Excerpt from How to Tackle an ATA Conference by Natalie Mainland (Reblogged from the Slavic Division blog with permission)
[…] I have to admit, I wasn’t sure about attending the 2016 ATA conference. I have a degree in translation and have been translating for a few years now, so I didn’t know how useful it would be, and I am—like I think many translators are—extremely introverted. Given the choice between getting a root canal or chatting up a room full of people I don’t know, I’ll take the root canal, please. However, I keep in touch with my former classmates, and not a single one of them has said that attending the conference was a waste of time or resources. I wasn’t sure if going would be helpful, but I figured it couldn’t hurt.
What next? Well, my personal philosophy is to always have a plan. Once I’d decided to attend the conference I immediately started planning so I could get the most out of it. I had a look at the first-timer’s guide in the ATA’s “Savvy Newcomer” blog, downloaded the conference app, and immediately began organizing my schedule. By the time I landed in San Francisco, I had each day planned for (supposedly) optimum effectiveness.
Educational sessions held throughout the day are organized into subject-specific tracks and are a major part of the conference. I’m trying to expand my business, so I planned to attend sessions in the “Independent Contractor” track. These were great, and I picked up tips and tricks for getting more work and running my business smoothly, but by the second afternoon I was feeling burnt out…so I decided to change things up. I went to a few medical sessions, even though they focused on language pairs other than mine. Were they helpful? You bet! Although the target language examples didn’t apply to me, I still learned strategies to improve my medical translations. Overall, I’m pleased with how much I learned, and in the months after the conference I even put that knowledge to use when I worked on a large medical project.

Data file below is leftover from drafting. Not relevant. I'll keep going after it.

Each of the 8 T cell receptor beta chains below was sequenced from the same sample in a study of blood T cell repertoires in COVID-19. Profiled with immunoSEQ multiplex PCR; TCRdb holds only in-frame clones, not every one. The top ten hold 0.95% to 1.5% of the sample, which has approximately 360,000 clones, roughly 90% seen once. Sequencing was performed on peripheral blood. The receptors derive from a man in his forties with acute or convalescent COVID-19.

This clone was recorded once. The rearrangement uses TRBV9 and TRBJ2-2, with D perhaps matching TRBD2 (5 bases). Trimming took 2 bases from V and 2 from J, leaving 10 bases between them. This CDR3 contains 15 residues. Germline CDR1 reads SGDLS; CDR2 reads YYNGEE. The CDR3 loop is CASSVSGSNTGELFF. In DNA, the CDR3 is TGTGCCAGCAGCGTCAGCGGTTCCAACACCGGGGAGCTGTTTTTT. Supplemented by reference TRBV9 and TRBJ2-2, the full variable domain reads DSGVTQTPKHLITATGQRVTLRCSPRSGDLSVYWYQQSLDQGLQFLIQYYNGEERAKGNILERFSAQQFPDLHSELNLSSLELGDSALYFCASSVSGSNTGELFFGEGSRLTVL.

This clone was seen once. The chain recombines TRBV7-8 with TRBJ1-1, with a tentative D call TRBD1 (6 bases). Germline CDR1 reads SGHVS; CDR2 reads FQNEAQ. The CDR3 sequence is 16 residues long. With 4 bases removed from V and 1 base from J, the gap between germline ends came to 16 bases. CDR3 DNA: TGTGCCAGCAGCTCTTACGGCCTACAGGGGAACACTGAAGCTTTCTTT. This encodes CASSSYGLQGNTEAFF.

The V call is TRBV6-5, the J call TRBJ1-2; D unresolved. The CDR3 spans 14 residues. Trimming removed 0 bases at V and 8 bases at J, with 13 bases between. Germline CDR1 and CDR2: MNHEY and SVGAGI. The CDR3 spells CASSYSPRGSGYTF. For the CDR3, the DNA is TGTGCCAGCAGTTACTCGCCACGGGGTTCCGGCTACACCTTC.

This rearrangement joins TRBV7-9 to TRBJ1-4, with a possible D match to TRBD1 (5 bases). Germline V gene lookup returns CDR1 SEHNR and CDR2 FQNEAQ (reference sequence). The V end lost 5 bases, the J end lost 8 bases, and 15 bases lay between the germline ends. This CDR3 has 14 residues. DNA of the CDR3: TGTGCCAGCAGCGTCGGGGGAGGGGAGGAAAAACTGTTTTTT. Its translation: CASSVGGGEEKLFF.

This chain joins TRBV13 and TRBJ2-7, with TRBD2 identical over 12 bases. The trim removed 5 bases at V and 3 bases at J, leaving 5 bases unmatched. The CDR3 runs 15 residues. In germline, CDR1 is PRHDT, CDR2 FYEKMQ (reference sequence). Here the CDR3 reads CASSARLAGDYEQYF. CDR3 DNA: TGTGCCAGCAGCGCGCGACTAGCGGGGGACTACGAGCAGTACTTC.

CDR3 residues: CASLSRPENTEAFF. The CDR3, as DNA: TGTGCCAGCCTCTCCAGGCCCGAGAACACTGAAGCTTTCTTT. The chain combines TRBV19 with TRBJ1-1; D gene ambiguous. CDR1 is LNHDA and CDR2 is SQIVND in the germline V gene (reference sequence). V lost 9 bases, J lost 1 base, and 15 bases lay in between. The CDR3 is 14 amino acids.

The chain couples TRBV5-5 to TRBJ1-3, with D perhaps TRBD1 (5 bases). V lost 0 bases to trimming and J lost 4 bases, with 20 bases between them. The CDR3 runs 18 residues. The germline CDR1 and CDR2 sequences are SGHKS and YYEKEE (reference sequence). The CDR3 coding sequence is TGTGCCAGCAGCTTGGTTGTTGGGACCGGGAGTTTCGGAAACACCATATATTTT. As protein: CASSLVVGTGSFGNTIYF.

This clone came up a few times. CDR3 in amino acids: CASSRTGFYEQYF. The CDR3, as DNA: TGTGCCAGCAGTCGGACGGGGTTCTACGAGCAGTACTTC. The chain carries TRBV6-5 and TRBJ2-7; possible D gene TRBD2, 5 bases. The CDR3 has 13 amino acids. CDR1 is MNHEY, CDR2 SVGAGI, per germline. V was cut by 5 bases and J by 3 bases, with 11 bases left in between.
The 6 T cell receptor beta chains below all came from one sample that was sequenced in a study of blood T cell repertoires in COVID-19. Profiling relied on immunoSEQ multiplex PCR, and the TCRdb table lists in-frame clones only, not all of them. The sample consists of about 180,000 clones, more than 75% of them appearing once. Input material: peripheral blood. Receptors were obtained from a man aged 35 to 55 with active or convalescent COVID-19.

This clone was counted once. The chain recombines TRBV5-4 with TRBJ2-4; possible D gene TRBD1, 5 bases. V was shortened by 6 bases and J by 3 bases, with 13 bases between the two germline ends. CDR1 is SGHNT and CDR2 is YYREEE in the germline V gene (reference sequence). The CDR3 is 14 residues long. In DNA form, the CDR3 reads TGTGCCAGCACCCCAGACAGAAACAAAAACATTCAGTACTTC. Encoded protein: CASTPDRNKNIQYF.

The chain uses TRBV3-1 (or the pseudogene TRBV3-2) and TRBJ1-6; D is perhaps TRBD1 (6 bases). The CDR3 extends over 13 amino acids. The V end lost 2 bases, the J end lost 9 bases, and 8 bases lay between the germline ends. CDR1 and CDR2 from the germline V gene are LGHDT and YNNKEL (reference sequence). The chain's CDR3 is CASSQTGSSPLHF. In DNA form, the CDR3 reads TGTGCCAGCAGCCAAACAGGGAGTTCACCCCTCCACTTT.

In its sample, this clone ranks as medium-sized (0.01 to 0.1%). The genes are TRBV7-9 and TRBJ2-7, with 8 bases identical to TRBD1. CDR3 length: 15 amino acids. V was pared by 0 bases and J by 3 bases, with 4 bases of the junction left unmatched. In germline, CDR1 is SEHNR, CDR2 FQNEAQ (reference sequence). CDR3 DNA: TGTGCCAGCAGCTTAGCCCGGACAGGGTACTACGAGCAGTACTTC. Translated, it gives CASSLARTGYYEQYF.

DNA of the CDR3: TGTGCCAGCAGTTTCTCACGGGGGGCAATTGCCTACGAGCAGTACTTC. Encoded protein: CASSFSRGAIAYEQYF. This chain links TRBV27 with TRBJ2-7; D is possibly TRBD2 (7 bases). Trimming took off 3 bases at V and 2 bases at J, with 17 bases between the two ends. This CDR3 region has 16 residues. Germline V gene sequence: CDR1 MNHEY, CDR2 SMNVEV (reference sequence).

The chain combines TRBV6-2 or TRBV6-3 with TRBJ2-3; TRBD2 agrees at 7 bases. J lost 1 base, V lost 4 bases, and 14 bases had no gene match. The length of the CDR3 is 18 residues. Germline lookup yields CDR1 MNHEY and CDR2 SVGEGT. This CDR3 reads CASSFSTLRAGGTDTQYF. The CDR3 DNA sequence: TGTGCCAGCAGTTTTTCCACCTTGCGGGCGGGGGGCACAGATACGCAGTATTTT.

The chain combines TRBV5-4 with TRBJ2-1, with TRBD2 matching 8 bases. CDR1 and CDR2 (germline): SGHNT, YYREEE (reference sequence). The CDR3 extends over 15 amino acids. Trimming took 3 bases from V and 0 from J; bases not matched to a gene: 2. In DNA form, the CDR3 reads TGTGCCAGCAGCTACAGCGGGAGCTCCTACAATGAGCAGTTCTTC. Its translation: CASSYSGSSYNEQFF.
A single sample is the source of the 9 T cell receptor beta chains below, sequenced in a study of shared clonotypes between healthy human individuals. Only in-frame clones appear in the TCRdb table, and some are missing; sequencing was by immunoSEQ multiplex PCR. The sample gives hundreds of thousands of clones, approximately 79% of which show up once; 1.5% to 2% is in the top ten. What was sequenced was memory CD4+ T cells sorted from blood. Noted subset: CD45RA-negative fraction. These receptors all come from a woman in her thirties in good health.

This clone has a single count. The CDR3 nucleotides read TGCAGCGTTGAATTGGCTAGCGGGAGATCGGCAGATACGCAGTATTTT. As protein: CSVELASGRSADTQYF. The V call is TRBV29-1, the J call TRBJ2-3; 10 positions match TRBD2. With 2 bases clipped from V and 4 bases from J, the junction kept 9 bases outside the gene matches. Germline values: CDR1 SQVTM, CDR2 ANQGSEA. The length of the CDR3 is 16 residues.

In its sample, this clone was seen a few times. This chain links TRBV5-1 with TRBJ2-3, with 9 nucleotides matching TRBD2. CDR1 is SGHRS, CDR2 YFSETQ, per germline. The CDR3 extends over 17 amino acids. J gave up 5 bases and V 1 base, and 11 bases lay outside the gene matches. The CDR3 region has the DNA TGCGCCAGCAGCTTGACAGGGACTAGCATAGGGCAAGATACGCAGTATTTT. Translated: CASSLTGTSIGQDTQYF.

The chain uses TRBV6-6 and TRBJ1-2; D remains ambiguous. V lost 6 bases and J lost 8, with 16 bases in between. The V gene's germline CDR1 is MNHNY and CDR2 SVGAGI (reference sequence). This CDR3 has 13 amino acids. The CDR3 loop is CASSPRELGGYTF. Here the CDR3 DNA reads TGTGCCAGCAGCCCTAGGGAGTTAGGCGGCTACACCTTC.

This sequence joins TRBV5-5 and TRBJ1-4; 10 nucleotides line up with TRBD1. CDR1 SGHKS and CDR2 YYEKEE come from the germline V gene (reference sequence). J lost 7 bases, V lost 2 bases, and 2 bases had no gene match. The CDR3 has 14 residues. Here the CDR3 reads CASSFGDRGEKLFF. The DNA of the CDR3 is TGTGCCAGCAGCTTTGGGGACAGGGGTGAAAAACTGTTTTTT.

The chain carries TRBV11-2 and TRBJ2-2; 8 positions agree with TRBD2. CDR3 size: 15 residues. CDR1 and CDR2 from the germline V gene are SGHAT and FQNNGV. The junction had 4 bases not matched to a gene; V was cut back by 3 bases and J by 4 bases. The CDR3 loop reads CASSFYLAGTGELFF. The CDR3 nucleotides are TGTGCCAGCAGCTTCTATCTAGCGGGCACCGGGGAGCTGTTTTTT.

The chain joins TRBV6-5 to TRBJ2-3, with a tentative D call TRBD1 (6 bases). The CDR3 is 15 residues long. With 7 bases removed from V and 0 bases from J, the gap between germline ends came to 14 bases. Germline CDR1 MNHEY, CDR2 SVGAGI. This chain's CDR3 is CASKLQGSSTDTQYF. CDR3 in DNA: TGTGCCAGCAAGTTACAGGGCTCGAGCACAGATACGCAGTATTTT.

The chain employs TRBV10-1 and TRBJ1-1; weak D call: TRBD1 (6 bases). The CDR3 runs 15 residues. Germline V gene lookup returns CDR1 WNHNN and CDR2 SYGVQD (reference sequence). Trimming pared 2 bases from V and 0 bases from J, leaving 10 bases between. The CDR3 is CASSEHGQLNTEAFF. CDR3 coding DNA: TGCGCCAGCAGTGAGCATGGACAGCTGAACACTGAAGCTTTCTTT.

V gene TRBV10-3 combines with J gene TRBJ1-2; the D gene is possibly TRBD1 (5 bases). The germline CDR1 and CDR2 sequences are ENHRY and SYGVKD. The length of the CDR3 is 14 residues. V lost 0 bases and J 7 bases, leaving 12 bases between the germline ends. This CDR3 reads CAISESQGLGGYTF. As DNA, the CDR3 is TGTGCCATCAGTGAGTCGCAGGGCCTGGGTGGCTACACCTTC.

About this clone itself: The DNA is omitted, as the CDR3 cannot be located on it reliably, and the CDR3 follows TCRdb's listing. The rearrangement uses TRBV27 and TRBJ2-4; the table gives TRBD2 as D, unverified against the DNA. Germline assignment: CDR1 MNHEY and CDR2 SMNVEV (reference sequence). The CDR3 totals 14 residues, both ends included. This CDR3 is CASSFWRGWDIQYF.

The other major part of the conference is networking, and that’s the part that worried me. I went to the Welcome Celebration on the first night, where everyone from the ATA divisions can mingle and learn more about one another, and I honestly felt a bit like a deer in the headlights. However, the whole process became markedly easier when I realized one obvious thing: everyone else is here to network, too! They want to meet new people and talk with them, and all the people that I spoke with were wonderfully welcoming. After making it through that first hectic evening, everything else—such as talking to agency reps in the Exhibit Hall—was no problem at all.
Now for the big question: do I think going to the conference was worth it? I absolutely do. I picked up new skills and met other people working in my field. This profession can be a solitary one, and having actual, face-to-face contact with other humans was, for me, one of the best parts of the entire experience.
So, now that I’ve (hopefully) convinced you to go, what are my suggestions for your first conference?
Go. I was on the fence about going, but I’m glad I did. Although I’m no neophyte, I still learned a lot of things that will help me improve my craft. I also met a multitude of wonderful and interesting people, and found new prospects for my work.